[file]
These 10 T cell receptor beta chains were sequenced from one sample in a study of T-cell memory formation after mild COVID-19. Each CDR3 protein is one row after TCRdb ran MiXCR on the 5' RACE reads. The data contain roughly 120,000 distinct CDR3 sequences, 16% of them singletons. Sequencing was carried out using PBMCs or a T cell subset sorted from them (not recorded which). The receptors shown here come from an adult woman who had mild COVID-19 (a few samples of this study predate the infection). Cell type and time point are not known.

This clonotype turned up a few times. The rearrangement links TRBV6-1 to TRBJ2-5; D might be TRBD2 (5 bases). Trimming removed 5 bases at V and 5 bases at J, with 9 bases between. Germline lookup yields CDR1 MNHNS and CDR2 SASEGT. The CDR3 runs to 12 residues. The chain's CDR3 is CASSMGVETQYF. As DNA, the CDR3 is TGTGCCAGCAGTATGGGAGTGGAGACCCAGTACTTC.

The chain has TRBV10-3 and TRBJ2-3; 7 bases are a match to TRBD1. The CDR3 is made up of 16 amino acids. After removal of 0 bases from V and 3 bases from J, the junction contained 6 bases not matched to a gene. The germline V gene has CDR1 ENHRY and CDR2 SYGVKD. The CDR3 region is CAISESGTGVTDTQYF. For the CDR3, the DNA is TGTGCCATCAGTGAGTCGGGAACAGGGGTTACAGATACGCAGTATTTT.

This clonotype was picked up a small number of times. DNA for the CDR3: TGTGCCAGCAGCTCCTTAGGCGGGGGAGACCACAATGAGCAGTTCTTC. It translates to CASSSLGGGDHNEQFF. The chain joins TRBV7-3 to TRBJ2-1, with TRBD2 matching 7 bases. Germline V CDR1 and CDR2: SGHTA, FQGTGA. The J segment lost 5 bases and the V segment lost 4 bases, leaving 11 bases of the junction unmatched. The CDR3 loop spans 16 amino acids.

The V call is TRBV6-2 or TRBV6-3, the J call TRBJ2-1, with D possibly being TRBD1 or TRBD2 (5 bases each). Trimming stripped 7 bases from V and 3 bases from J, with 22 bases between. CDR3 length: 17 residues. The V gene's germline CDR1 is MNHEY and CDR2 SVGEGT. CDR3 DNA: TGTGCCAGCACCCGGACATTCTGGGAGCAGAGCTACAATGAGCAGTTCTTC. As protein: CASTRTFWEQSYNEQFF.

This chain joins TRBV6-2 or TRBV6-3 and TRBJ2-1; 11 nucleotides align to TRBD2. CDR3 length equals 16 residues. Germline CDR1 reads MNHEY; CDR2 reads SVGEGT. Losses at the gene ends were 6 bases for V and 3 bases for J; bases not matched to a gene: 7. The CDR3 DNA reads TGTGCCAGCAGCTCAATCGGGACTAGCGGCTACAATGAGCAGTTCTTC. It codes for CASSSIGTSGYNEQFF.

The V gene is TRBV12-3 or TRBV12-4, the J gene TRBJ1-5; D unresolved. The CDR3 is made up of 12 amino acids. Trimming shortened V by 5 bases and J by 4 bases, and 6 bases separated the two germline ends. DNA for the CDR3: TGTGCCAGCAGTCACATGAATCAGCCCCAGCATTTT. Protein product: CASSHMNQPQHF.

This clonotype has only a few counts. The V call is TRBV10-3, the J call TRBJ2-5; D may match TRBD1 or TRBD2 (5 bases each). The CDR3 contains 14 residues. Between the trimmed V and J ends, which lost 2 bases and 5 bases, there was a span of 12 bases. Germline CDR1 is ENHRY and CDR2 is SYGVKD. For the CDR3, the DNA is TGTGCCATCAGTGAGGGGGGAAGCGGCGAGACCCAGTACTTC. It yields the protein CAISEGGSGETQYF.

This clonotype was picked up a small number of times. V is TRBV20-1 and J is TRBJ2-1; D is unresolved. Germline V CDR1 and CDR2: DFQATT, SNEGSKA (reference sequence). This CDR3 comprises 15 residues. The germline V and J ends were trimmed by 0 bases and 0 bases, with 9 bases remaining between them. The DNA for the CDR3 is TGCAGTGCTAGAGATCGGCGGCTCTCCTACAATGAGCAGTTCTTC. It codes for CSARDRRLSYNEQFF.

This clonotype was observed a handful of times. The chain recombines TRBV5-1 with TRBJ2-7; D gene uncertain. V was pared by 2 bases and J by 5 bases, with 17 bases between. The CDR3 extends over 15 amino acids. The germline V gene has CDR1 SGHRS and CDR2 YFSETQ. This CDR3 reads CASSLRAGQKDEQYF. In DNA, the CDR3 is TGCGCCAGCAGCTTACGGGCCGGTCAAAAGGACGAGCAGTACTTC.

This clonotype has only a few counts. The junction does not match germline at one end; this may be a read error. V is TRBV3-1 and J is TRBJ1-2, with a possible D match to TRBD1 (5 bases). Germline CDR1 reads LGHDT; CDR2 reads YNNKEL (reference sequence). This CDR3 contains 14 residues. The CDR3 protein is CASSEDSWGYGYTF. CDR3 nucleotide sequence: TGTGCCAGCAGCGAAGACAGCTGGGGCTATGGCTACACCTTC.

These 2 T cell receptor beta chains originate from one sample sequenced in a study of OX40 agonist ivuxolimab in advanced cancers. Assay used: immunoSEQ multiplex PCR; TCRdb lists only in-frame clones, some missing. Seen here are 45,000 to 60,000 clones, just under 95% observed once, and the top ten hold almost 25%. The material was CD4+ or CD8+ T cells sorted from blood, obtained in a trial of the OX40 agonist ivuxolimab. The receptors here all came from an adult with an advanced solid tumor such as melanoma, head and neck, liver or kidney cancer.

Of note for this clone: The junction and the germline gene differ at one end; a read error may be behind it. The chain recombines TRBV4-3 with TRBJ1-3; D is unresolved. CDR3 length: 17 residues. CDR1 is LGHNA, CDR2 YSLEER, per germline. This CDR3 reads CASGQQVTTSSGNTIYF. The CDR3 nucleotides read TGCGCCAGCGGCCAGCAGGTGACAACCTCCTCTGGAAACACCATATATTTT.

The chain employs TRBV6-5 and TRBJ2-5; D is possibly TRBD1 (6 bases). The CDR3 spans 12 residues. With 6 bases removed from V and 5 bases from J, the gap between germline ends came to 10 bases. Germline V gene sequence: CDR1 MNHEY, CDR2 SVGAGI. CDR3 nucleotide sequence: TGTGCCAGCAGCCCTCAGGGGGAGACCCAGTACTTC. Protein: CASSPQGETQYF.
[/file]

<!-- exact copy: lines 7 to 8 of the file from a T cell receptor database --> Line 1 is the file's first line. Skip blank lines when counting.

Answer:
The V gene is TRBV12-3 or TRBV12-4, the J gene TRBJ1-5; D unresolved. The CDR3 is made up of 12 amino acids. Trimming shortened V by 5 bases and J by 4 bases, and 6 bases separated the two germline ends. DNA for the CDR3: TGTGCCAGCAGTCACATGAATCAGCCCCAGCATTTT. Protein product: CASSHMNQPQHF.

This clonotype has only a few counts. The V call is TRBV10-3, the J call TRBJ2-5; D may match TRBD1 or TRBD2 (5 bases each). The CDR3 contains 14 residues. Between the trimmed V and J ends, which lost 2 bases and 5 bases, there was a span of 12 bases. Germline CDR1 is ENHRY and CDR2 is SYGVKD. For the CDR3, the DNA is TGTGCCATCAGTGAGGGGGGAAGCGGCGAGACCCAGTACTTC. It yields the protein CAISEGGSGETQYF.